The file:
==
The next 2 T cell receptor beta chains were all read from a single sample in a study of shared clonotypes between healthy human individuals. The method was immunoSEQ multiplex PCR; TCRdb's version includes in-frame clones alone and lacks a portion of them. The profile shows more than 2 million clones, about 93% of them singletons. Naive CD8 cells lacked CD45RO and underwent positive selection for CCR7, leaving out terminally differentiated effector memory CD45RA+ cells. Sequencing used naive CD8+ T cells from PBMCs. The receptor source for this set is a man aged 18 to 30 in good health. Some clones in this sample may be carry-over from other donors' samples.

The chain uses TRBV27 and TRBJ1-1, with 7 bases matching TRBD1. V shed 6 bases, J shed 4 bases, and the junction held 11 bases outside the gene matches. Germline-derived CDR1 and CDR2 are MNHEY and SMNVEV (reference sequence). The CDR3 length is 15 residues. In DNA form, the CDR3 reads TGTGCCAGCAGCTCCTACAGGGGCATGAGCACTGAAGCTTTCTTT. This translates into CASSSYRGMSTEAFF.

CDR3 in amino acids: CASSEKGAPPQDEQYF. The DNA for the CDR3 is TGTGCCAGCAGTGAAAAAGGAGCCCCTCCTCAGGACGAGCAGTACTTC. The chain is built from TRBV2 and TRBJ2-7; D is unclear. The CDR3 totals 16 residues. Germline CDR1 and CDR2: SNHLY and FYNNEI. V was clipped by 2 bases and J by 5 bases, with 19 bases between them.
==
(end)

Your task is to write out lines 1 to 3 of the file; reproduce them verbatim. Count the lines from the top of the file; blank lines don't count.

The next 2 T cell receptor beta chains were all read from a single sample in a study of shared clonotypes between healthy human individuals. The method was immunoSEQ multiplex PCR; TCRdb's version includes in-frame clones alone and lacks a portion of them. The profile shows more than 2 million clones, about 93% of them singletons. Naive CD8 cells lacked CD45RO and underwent positive selection for CCR7, leaving out terminally differentiated effector memory CD45RA+ cells. Sequencing used naive CD8+ T cells from PBMCs. The receptor source for this set is a man aged 18 to 30 in good health. Some clones in this sample may be carry-over from other donors' samples.

The chain uses TRBV27 and TRBJ1-1, with 7 bases matching TRBD1. V shed 6 bases, J shed 4 bases, and the junction held 11 bases outside the gene matches. Germline-derived CDR1 and CDR2 are MNHEY and SMNVEV (reference sequence). The CDR3 length is 15 residues. In DNA form, the CDR3 reads TGTGCCAGCAGCTCCTACAGGGGCATGAGCACTGAAGCTTTCTTT. This translates into CASSSYRGMSTEAFF.

CDR3 in amino acids: CASSEKGAPPQDEQYF. The DNA for the CDR3 is TGTGCCAGCAGTGAAAAAGGAGCCCCTCCTCAGGACGAGCAGTACTTC. The chain is built from TRBV2 and TRBJ2-7; D is unclear. The CDR3 totals 16 residues. Germline CDR1 and CDR2: SNHLY and FYNNEI. V was clipped by 2 bases and J by 5 bases, with 19 bases between them.